What’s the best way to measure blood pressure in surgical patients with obesity? While oscillometry using blood-pressure cuffs is the standard, in patients with obesity, these may not fit well. And oscillometry only provides intermittent information.
Arterial catheters provide continuous monitoring but are invasive and can cause complications. One alternative is using a non-invasive, continuous finger cuff method. But little is known about how these various methods compare in obese patients.
A new prospective study published in the journal Anesthesiology has found that in patients undergoing bariatric surgery, there was better agreement between intraarterial measurement and the finger cuff than with standard cuffs for mean arterial pressure and diastolic blood pressure. And with standard cuffs, forearm measurements were superior to those on the upper arm or lower leg.
The researchers evaluated the different types of blood-pressure monitoring in 90 patients with a mean body mass index of 48 who underwent bariatric surgery.
At six points during the surgery, the team recorded the mean arterial pressure and systolic and diastolic blood pressure with a radial artery catheter -- which served as the reference -- and with a finger cuff and a classic cuff used on the upper arm, forearm, and lower leg.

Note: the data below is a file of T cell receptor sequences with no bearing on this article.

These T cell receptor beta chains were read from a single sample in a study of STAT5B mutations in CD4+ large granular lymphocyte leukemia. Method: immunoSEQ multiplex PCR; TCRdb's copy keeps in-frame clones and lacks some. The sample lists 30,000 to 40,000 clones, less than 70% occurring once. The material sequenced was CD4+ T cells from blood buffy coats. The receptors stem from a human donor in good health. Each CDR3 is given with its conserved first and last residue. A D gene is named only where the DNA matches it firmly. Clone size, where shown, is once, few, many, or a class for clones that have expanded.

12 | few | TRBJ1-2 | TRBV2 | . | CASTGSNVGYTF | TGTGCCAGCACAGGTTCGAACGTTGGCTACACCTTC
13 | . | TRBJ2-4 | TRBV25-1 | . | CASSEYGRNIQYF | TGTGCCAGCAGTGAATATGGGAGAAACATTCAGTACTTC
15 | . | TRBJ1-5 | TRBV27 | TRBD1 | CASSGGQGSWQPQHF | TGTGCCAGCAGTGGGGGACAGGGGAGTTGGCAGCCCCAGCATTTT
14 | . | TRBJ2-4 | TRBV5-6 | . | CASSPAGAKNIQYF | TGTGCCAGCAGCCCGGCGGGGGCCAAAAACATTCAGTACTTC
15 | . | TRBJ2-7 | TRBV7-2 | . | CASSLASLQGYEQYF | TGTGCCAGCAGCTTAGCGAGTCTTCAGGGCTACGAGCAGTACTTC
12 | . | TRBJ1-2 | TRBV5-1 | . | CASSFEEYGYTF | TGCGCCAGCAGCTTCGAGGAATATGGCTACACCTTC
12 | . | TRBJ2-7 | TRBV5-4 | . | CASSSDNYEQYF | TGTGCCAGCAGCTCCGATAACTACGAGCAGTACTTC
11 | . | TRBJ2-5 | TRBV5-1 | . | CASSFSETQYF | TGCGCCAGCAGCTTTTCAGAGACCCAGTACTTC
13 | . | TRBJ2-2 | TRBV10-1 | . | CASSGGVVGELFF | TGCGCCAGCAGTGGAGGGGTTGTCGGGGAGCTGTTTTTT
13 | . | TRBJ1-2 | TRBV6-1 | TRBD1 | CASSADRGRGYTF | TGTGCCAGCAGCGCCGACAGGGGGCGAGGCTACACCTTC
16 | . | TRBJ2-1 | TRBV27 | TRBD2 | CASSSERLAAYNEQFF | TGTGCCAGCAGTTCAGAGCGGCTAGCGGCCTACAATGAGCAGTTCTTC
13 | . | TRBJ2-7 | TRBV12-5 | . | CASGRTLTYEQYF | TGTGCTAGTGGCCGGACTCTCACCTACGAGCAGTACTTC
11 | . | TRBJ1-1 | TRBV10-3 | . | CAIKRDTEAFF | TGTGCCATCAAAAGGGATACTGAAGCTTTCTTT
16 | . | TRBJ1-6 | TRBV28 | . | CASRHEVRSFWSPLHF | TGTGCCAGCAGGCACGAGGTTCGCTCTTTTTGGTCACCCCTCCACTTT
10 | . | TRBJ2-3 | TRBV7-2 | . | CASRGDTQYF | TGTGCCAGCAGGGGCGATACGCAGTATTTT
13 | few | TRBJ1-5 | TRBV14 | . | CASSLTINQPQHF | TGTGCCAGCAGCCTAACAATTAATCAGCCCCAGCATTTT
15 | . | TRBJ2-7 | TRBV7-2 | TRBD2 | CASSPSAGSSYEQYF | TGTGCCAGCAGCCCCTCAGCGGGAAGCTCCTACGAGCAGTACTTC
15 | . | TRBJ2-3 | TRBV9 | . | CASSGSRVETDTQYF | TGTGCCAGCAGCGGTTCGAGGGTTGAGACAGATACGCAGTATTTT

The finger cuff measurements were fairly close to the intraarterial measurements. For mean arterial pressure and diastolic blood pressure, there was better agreement between the intraarterial reference and the finger cuff than with any of the standard cuff measurements.
In an error grid analysis, in which experts set risk zone boundaries to see whether the therapeutic interventions triggered by measurement differences would be of high or low risk, the vast majority of the differences between finger cuff and intraarterial blood pressure measurements were of no or low clinical risk.
While the absolute and the trending agreement between finger cuff blood pressure measurements and the intraarterial reference were only moderate, 99 percent of the difference occurred in no-risk or low-risk zones.
The oscillometric readings did not agree as well with the intraarterial reference, although the forearm measurements were superior to those from the upper arm or lower leg.
This is a new finding, and suggests the forearm may be used in surgical patients with severe obesity when using the oscillometry method, although more research is needed before making this a general recommendation.
The success of the finger cuff also suggests this newer technology is a reasonable alternative to oscillometric blood pressure monitoring in surgical patients with obesity.